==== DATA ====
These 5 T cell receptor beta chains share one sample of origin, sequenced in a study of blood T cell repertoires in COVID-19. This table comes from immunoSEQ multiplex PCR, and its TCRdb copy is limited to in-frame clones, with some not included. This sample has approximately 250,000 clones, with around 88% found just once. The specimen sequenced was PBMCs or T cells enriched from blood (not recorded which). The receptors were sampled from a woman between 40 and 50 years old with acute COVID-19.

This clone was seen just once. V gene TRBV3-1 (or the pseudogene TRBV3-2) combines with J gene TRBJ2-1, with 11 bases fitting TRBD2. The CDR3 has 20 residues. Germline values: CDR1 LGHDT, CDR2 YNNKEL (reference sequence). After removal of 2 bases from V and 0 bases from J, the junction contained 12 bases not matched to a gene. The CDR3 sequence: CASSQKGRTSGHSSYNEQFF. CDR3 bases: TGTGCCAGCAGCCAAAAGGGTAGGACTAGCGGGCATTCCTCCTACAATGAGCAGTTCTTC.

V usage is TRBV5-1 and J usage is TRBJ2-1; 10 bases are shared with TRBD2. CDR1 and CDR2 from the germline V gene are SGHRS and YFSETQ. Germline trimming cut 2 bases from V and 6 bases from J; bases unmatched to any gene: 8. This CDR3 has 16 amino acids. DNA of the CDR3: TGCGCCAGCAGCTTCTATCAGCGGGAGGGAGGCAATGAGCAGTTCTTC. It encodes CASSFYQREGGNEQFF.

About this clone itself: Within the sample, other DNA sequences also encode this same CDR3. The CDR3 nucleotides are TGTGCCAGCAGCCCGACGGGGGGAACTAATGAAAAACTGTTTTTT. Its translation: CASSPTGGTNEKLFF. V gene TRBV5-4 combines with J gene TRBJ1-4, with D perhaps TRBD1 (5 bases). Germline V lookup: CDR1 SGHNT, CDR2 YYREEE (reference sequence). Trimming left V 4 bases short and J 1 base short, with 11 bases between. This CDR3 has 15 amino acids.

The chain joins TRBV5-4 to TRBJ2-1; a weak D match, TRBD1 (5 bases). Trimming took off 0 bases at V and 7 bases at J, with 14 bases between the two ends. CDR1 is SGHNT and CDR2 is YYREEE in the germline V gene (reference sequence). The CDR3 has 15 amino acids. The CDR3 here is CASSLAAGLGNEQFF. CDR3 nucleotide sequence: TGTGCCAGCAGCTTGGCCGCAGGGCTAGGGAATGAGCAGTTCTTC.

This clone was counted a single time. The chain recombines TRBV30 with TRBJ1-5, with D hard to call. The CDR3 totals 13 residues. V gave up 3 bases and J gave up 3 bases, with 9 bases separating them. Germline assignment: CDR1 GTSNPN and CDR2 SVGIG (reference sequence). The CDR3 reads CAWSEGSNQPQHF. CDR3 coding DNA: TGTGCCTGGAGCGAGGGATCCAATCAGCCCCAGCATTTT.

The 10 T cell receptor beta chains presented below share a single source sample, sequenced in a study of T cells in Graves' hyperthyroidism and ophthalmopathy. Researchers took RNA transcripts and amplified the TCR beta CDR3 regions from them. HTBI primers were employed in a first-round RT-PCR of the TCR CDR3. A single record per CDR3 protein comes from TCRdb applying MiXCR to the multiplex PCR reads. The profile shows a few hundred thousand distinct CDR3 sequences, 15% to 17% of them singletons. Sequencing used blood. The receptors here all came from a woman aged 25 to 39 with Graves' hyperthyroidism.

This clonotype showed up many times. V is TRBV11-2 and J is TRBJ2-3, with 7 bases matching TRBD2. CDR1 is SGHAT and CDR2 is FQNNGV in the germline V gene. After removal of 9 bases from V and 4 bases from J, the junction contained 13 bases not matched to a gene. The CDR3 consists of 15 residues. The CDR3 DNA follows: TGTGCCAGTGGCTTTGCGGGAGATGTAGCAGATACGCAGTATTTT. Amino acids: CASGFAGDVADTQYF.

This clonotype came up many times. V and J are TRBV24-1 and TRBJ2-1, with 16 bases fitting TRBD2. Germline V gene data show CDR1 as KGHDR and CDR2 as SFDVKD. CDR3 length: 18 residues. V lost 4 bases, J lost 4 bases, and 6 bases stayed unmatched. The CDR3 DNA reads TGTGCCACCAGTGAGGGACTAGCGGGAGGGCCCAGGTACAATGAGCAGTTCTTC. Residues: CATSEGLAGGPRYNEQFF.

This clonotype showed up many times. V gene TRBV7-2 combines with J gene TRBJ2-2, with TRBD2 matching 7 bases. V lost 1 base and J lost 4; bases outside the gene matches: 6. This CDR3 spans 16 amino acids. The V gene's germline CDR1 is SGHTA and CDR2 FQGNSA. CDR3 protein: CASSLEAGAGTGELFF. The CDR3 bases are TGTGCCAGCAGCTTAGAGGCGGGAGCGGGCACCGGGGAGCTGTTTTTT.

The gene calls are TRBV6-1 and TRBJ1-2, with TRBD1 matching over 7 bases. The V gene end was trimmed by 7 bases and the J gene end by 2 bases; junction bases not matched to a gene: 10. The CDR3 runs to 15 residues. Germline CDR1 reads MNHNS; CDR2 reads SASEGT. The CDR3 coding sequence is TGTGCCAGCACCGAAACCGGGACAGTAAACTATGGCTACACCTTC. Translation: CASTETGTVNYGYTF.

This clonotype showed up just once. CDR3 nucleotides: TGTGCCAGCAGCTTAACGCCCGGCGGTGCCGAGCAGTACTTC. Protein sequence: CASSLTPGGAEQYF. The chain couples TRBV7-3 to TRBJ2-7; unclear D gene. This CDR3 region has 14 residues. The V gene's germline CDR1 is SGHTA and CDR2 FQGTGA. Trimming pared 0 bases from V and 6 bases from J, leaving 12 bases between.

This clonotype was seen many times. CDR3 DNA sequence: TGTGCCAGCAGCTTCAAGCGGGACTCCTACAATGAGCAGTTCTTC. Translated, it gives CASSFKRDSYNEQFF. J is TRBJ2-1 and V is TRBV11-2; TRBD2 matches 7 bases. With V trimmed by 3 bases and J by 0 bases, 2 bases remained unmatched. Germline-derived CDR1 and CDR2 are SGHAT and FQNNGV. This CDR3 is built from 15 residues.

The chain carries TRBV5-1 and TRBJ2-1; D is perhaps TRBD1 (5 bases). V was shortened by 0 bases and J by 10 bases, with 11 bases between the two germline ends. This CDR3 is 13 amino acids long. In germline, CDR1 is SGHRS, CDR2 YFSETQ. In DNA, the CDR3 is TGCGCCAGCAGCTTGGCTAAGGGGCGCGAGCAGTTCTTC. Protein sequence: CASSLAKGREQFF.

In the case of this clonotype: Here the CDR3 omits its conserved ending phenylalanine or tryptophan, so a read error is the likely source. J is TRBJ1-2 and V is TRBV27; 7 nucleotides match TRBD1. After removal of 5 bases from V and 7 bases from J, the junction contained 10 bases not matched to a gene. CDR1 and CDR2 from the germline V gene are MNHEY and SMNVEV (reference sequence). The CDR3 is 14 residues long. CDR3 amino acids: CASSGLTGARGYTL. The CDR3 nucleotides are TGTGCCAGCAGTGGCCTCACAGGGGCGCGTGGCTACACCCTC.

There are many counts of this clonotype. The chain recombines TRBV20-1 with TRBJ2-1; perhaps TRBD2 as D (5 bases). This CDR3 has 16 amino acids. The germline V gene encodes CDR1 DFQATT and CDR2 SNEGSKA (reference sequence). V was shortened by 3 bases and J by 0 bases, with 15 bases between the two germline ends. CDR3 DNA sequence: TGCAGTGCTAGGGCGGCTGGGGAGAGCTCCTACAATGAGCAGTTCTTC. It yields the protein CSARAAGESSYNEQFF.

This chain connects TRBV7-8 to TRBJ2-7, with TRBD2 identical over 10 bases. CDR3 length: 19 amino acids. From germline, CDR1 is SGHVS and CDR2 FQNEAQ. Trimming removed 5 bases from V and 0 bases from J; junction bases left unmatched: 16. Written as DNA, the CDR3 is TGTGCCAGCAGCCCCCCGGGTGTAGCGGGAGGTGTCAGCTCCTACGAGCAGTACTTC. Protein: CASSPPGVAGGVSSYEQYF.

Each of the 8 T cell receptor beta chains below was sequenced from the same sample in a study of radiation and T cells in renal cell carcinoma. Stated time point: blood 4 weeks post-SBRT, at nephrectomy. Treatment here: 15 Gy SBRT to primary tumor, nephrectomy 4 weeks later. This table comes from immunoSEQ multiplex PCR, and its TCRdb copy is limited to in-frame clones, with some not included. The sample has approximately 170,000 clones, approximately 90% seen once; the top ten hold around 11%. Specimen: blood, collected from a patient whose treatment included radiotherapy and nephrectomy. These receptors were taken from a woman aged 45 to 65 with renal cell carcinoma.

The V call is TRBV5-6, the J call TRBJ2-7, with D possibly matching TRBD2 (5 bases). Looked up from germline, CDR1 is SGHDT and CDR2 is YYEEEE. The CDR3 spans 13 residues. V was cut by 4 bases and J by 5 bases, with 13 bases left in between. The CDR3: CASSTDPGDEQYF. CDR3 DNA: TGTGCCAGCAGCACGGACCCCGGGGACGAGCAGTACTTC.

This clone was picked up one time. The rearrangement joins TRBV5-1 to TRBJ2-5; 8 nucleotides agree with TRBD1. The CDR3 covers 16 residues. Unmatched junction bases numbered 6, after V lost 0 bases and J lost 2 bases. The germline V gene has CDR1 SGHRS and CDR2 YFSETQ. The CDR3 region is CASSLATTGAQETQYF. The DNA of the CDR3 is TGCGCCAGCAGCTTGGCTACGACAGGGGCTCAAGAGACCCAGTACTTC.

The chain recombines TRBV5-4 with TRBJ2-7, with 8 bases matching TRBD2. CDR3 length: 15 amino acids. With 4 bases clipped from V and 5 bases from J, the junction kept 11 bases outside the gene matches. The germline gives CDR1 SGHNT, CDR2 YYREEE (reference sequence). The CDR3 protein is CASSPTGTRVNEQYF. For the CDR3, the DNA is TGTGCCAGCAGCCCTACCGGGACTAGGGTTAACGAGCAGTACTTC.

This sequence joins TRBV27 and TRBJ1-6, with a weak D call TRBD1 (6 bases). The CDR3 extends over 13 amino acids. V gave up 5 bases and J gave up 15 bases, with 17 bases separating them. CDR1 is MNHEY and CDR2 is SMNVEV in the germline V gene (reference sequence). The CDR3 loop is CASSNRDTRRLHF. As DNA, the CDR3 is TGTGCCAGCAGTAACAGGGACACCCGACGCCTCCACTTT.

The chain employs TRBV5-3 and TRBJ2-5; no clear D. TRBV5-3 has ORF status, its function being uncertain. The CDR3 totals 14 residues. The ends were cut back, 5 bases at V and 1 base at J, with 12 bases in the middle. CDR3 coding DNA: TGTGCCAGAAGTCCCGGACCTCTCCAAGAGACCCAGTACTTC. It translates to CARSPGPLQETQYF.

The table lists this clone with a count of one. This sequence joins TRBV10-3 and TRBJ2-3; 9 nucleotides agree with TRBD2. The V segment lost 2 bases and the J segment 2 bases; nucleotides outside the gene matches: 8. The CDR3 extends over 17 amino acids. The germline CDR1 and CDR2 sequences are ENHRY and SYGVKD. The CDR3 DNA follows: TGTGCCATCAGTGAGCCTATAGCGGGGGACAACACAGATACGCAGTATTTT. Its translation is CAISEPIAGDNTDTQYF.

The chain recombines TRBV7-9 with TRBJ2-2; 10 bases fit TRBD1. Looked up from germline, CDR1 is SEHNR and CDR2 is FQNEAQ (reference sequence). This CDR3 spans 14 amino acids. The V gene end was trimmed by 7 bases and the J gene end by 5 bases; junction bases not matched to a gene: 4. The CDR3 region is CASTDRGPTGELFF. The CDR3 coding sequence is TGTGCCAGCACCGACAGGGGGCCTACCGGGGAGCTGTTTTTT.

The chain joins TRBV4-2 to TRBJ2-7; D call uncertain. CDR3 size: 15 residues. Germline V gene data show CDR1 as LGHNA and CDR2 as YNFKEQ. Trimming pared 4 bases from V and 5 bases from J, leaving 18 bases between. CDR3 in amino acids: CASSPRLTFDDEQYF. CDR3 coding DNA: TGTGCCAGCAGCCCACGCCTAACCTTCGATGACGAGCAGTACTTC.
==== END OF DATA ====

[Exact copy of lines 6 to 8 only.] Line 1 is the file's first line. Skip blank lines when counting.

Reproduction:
This clone was counted a single time. The chain recombines TRBV30 with TRBJ1-5, with D hard to call. The CDR3 totals 13 residues. V gave up 3 bases and J gave up 3 bases, with 9 bases separating them. Germline assignment: CDR1 GTSNPN and CDR2 SVGIG (reference sequence). The CDR3 reads CAWSEGSNQPQHF. CDR3 coding DNA: TGTGCCTGGAGCGAGGGATCCAATCAGCCCCAGCATTTT.

The 10 T cell receptor beta chains presented below share a single source sample, sequenced in a study of T cells in Graves' hyperthyroidism and ophthalmopathy. Researchers took RNA transcripts and amplified the TCR beta CDR3 regions from them. HTBI primers were employed in a first-round RT-PCR of the TCR CDR3. A single record per CDR3 protein comes from TCRdb applying MiXCR to the multiplex PCR reads. The profile shows a few hundred thousand distinct CDR3 sequences, 15% to 17% of them singletons. Sequencing used blood. The receptors here all came from a woman aged 25 to 39 with Graves' hyperthyroidism.

This clonotype showed up many times. V is TRBV11-2 and J is TRBJ2-3, with 7 bases matching TRBD2. CDR1 is SGHAT and CDR2 is FQNNGV in the germline V gene. After removal of 9 bases from V and 4 bases from J, the junction contained 13 bases not matched to a gene. The CDR3 consists of 15 residues. The CDR3 DNA follows: TGTGCCAGTGGCTTTGCGGGAGATGTAGCAGATACGCAGTATTTT. Amino acids: CASGFAGDVADTQYF.